Meanwhile, back with Roran, the village of Carvahall has reached Narda. It takes them a month to get there. It took Eragon and Brom less than a month to travel further than that. Though this could be explained that they were on horseback and Carvahall had a lot of people on foot. Roran continues to mimic Perrin by growing a beard.
Surprisingly they've had very few losses in the travel over the Spine. Three old people froze at one point and someone drowned in a glacier stream. Oh and a child broke his arm. These people are extremely lucky. Especially since the Spine is supposed to be so evil and dangerous that lots of people died horrible deaths when they went in there. To equivalent this to real life, the hardest part of the journey on the Oregon trail was crossing the Rocky Mountains. Now their wagons put them at a disadvantage but they still suffered the most losses in the mountains. The village had no experienced mountaineers no trail to follow. And they only lost four people and had one accident. This is unnatural luck. Unrealistic even.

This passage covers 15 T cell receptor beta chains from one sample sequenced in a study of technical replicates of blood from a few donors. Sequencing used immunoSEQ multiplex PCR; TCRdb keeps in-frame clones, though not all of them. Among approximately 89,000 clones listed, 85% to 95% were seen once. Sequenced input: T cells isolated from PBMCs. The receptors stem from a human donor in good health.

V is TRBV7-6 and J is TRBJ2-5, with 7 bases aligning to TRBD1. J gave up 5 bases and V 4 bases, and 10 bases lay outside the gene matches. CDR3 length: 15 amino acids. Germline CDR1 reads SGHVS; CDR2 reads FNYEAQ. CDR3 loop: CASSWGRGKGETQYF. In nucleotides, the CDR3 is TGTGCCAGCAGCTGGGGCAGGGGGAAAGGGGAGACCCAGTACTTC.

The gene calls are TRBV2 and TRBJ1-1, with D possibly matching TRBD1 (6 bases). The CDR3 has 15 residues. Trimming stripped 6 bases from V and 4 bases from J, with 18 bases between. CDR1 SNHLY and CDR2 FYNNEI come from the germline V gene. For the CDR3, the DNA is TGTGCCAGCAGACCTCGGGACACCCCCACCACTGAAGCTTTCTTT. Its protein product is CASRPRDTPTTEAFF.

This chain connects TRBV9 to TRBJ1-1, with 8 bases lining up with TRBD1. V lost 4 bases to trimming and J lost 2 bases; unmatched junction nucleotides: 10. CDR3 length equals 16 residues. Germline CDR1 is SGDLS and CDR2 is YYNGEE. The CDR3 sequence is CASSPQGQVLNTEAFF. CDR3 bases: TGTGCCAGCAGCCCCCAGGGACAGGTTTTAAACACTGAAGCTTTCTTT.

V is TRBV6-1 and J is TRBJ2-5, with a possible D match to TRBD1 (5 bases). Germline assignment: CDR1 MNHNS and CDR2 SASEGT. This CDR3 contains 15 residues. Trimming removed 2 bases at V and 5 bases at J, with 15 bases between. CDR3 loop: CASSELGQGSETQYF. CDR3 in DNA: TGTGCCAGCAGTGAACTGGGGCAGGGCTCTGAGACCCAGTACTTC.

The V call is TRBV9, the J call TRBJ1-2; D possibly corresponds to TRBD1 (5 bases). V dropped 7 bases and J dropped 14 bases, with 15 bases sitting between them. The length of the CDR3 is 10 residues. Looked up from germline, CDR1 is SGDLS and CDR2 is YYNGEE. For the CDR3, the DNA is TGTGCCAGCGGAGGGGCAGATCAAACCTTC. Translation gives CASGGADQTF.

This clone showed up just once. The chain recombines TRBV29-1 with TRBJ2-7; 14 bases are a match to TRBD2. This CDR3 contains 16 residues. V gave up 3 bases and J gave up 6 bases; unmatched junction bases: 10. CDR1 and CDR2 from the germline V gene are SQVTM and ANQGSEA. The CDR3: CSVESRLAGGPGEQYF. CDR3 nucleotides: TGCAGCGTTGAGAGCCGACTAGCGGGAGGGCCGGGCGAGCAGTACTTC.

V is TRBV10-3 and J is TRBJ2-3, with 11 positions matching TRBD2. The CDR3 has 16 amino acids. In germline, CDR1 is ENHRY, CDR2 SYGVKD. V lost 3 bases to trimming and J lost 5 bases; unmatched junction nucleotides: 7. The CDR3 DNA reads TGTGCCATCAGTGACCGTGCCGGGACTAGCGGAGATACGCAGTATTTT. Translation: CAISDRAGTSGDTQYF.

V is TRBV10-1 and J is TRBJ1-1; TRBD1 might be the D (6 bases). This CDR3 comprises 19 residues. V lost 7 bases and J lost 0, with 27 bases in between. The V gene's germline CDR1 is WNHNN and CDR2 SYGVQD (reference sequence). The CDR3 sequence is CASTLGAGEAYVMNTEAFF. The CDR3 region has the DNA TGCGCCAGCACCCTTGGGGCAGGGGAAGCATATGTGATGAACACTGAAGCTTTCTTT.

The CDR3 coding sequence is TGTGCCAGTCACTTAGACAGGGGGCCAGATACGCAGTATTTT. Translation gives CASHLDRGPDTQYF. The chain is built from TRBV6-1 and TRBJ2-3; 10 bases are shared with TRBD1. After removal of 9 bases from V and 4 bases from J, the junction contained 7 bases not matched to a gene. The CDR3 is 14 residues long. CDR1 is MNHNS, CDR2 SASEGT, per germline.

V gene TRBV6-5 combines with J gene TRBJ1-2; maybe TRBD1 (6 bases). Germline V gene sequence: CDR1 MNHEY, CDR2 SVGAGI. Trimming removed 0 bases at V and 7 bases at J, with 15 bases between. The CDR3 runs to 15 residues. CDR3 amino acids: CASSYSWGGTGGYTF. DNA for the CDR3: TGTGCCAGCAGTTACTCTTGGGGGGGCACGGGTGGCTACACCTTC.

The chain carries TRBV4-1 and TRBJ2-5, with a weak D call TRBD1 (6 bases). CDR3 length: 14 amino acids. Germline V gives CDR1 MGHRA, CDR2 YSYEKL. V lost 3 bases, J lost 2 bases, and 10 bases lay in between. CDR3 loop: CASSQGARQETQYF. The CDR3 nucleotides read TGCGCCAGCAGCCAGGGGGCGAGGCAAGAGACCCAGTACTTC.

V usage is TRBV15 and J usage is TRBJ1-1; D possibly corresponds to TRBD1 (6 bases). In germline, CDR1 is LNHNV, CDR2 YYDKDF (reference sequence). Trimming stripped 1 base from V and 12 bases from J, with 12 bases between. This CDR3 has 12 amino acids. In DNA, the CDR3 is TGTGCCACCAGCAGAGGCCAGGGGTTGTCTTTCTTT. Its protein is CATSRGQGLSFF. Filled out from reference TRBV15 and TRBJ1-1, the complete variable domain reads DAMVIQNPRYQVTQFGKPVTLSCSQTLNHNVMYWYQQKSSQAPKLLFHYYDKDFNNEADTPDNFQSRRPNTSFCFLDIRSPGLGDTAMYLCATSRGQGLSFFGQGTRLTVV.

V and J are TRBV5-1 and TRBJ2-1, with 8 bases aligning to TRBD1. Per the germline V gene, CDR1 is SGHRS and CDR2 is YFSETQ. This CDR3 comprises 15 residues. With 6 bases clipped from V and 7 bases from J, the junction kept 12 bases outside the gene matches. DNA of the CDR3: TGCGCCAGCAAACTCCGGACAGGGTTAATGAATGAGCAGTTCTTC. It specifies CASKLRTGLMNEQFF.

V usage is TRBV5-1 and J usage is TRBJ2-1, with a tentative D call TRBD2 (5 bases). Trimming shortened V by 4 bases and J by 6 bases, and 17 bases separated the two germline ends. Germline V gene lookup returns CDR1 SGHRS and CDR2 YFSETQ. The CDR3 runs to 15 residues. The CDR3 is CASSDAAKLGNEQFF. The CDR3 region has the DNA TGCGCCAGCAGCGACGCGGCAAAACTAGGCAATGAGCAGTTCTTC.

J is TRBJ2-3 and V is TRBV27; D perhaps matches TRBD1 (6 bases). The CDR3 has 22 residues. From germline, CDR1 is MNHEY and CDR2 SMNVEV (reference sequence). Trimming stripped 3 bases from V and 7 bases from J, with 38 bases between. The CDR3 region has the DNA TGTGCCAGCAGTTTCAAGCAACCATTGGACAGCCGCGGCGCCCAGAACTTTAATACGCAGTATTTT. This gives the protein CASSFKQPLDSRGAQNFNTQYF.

Roran and a group of people go into Narda. At the gate they're asked what they're doing there. They lie and when one of the guards asks what Roran's hammer is for, he says for cracking glaze, cause he's a potter. Once inside, the guards swallowing that lie, they discover wanted posters for Roran and Eragon. The reward for Roran is 10,000 crowns. For Eragon they're going to get an earldom. They're both wanted for treason.
The group splits up and Roran, Hurst and Baldor go looking for a boat to transport the village to Teirm. Roran stares at the ocean and somehow knows what a sea gull is, but not a pelican. The only thing they can find is a guy with three barges. Which they agree to charter, even though they don't have the money. Our good future's king's solution? Steal the barges or incapacitate the owner and the crew. Apparently he's never heard of bargaining. They don't even try to bargain with the barge owner. They just take his price and then decide to not pay him and steal from him. Once again this is an example of the slip shod morality that is being applied to Paolini's heroes. It's okay to do wrong things because they're good and it's necessary for the greater good. But taxes? Nope, automatically makes you evil if you're Evil.
Of course the best part of this chapter, and term used loosely, is when the villagers discover that they have to take barges. One of them declares, "Barges? We don't want no stinking barges!"
Yes, Paolini just dropped a movie reference into his book. In fact if I didn't know any better, I would have said that the entire reason he has the barges is so that he could use that one line.
All argument to the barges is dropped when Roran declares it's the barges or walking.